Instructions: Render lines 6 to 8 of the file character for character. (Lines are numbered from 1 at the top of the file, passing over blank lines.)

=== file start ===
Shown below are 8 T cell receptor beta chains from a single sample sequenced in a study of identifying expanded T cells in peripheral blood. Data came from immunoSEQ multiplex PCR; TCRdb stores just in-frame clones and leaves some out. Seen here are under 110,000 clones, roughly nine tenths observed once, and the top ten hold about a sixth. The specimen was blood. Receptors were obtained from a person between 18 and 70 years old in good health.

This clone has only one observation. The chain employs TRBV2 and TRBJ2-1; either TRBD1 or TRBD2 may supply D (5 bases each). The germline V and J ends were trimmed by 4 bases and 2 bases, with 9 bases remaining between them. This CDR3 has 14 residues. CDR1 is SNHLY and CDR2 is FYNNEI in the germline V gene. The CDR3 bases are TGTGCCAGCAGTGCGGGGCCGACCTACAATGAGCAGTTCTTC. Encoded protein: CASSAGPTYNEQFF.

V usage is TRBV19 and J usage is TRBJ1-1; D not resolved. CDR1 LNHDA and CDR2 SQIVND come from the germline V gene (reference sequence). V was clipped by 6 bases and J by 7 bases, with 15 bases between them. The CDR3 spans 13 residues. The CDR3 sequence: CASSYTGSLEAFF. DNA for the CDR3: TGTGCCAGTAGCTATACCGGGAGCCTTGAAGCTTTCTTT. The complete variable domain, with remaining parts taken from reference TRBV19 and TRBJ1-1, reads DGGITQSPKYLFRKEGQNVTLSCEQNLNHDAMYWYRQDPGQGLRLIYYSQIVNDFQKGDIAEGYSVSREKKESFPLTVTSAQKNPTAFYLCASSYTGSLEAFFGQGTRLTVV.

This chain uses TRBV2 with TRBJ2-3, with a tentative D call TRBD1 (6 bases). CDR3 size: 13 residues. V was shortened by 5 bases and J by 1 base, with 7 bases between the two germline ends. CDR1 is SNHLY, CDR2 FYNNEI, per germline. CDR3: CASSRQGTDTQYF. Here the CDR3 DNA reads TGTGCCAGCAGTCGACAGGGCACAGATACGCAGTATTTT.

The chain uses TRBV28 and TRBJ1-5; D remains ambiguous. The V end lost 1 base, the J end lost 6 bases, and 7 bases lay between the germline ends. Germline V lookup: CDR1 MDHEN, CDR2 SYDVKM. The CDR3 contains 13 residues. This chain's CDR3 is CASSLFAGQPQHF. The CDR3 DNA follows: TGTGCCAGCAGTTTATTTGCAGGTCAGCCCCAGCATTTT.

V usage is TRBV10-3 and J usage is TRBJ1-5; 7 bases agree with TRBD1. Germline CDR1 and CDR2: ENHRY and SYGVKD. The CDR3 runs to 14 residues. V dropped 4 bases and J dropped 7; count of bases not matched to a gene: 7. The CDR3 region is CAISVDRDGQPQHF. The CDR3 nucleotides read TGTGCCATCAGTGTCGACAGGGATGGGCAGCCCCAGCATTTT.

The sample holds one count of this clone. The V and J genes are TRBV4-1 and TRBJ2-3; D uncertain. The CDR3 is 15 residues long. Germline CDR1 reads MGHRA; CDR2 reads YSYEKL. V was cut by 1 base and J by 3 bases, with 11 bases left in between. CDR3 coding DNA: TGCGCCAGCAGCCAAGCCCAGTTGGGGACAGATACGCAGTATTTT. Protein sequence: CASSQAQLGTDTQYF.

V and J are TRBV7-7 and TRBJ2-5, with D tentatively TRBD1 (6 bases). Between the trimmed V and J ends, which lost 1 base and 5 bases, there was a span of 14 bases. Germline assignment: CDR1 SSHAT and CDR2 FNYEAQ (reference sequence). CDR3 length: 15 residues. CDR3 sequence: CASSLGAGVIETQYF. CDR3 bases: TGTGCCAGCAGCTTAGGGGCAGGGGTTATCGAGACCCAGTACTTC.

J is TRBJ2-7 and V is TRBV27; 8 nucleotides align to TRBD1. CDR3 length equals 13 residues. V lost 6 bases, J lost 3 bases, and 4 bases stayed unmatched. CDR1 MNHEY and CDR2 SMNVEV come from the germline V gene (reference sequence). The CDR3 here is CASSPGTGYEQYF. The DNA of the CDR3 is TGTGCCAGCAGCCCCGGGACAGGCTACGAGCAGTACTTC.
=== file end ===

V usage is TRBV10-3 and J usage is TRBJ1-5; 7 bases agree with TRBD1. Germline CDR1 and CDR2: ENHRY and SYGVKD. The CDR3 runs to 14 residues. V dropped 4 bases and J dropped 7; count of bases not matched to a gene: 7. The CDR3 region is CAISVDRDGQPQHF. The CDR3 nucleotides read TGTGCCATCAGTGTCGACAGGGATGGGCAGCCCCAGCATTTT.

The sample holds one count of this clone. The V and J genes are TRBV4-1 and TRBJ2-3; D uncertain. The CDR3 is 15 residues long. Germline CDR1 reads MGHRA; CDR2 reads YSYEKL. V was cut by 1 base and J by 3 bases, with 11 bases left in between. CDR3 coding DNA: TGCGCCAGCAGCCAAGCCCAGTTGGGGACAGATACGCAGTATTTT. Protein sequence: CASSQAQLGTDTQYF.

V and J are TRBV7-7 and TRBJ2-5, with D tentatively TRBD1 (6 bases). Between the trimmed V and J ends, which lost 1 base and 5 bases, there was a span of 14 bases. Germline assignment: CDR1 SSHAT and CDR2 FNYEAQ (reference sequence). CDR3 length: 15 residues. CDR3 sequence: CASSLGAGVIETQYF. CDR3 bases: TGTGCCAGCAGCTTAGGGGCAGGGGTTATCGAGACCCAGTACTTC.